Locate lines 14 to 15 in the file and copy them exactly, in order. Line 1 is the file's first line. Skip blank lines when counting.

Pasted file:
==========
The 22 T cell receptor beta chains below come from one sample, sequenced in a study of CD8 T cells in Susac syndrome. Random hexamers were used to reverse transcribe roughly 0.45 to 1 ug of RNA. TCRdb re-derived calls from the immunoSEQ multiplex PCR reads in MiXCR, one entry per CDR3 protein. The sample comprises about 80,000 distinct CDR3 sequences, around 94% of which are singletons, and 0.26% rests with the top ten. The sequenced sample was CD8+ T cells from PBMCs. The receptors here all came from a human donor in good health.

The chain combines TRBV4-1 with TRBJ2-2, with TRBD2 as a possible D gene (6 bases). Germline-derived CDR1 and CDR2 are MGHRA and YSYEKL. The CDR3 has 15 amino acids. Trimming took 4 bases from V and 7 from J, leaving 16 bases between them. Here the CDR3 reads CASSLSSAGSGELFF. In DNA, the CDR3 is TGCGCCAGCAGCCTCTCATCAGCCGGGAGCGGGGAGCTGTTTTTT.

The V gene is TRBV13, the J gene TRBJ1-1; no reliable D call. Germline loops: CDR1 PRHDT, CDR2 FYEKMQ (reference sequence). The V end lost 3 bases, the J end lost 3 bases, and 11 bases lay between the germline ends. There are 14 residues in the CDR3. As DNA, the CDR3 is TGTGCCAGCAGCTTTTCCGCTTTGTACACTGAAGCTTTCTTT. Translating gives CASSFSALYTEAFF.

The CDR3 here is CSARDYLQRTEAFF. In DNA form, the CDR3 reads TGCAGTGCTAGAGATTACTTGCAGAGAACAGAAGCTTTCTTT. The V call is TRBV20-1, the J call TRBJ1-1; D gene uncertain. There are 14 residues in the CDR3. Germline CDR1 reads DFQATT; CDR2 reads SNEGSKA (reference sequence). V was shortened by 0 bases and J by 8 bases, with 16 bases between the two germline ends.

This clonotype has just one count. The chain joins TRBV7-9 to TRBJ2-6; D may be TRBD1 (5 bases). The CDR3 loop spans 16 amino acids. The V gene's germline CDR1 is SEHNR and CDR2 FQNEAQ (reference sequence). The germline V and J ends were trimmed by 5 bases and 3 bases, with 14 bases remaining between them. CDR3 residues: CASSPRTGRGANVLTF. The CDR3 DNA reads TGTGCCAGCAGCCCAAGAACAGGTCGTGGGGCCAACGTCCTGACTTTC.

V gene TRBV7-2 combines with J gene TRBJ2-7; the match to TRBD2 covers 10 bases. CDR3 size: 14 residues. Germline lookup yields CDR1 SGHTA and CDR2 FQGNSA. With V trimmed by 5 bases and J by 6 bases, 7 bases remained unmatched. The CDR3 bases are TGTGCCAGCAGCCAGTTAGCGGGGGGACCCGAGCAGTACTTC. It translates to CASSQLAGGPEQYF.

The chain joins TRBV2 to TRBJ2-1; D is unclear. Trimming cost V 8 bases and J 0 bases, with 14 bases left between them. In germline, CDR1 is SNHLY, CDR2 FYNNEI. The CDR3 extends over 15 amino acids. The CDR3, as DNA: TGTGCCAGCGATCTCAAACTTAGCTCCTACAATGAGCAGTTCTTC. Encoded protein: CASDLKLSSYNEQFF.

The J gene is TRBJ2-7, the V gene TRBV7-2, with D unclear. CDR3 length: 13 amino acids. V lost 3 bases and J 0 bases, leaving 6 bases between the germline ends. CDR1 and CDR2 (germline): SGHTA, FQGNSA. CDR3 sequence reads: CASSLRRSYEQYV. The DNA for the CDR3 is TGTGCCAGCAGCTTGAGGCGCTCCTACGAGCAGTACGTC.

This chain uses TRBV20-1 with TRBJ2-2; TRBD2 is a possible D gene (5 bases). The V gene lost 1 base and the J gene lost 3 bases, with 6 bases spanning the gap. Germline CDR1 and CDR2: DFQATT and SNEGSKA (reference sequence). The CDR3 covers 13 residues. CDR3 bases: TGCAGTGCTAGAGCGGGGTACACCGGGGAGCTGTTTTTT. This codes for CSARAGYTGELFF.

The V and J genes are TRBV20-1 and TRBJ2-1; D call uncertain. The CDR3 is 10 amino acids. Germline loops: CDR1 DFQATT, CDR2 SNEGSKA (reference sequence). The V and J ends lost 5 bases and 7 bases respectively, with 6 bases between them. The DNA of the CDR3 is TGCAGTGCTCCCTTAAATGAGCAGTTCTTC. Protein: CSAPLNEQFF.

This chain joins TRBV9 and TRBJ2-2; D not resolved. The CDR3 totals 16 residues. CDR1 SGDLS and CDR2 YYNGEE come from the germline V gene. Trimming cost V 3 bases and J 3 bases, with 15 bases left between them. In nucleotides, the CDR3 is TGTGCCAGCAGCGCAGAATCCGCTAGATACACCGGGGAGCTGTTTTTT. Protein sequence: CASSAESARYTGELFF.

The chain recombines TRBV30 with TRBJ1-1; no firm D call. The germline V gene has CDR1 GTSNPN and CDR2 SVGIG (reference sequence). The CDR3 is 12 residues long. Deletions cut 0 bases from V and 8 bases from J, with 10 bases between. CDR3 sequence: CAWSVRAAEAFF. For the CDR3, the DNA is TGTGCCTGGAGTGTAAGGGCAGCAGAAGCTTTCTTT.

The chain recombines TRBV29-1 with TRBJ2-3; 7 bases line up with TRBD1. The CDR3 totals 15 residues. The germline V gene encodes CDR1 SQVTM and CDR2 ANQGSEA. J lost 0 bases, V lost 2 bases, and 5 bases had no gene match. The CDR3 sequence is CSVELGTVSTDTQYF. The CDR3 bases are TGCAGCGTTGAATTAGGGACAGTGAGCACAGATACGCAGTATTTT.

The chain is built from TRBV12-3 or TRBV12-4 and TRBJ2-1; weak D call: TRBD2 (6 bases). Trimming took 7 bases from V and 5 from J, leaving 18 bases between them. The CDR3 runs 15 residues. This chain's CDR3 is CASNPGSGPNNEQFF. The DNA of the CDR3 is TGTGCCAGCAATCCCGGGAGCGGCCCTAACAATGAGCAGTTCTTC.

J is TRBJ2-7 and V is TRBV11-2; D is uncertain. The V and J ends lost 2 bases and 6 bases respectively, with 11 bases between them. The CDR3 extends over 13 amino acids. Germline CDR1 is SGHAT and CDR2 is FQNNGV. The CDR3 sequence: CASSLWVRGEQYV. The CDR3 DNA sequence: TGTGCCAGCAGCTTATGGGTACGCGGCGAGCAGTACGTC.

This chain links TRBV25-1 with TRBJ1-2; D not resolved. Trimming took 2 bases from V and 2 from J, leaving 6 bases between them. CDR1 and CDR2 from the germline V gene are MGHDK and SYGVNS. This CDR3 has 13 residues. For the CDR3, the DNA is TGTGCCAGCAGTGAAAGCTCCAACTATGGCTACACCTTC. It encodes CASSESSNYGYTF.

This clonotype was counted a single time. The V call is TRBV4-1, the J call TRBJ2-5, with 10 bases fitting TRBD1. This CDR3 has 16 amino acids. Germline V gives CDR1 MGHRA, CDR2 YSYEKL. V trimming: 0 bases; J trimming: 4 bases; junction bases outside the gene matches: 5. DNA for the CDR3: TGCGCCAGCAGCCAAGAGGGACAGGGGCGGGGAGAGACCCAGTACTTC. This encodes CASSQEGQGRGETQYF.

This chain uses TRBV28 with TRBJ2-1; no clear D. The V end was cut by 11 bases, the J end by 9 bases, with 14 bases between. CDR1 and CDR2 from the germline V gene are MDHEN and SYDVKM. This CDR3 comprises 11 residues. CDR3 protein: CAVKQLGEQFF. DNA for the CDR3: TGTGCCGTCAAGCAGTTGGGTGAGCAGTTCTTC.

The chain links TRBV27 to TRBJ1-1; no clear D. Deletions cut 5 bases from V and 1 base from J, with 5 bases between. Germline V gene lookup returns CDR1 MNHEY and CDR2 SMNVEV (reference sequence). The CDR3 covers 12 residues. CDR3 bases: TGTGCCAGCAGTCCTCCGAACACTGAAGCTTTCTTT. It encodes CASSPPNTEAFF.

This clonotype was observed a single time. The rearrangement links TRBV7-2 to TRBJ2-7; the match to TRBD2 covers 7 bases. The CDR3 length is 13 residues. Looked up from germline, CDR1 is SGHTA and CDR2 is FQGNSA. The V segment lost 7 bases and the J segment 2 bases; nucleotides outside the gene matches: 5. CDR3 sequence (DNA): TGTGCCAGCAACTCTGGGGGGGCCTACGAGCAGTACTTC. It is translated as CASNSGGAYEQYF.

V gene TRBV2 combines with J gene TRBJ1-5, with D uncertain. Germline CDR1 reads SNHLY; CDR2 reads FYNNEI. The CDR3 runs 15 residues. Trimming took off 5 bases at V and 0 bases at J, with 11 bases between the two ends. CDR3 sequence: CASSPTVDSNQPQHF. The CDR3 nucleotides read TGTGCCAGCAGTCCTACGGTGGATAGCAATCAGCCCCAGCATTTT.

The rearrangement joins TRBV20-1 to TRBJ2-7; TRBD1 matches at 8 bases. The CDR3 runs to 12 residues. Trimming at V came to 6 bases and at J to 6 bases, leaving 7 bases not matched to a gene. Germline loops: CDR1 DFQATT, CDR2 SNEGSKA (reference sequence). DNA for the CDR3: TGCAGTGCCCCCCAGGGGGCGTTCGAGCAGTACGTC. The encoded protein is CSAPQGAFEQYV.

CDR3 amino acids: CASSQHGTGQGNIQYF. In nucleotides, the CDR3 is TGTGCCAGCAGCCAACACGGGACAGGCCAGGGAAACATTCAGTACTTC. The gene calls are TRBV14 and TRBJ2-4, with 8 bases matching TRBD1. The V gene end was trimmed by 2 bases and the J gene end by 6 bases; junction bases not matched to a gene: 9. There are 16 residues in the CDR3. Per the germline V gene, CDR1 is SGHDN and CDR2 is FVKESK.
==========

The chain is built from TRBV12-3 or TRBV12-4 and TRBJ2-1; weak D call: TRBD2 (6 bases). Trimming took 7 bases from V and 5 from J, leaving 18 bases between them. The CDR3 runs 15 residues. This chain's CDR3 is CASNPGSGPNNEQFF. The DNA of the CDR3 is TGTGCCAGCAATCCCGGGAGCGGCCCTAACAATGAGCAGTTCTTC.

J is TRBJ2-7 and V is TRBV11-2; D is uncertain. The V and J ends lost 2 bases and 6 bases respectively, with 11 bases between them. The CDR3 extends over 13 amino acids. Germline CDR1 is SGHAT and CDR2 is FQNNGV. The CDR3 sequence: CASSLWVRGEQYV. The CDR3 DNA sequence: TGTGCCAGCAGCTTATGGGTACGCGGCGAGCAGTACGTC.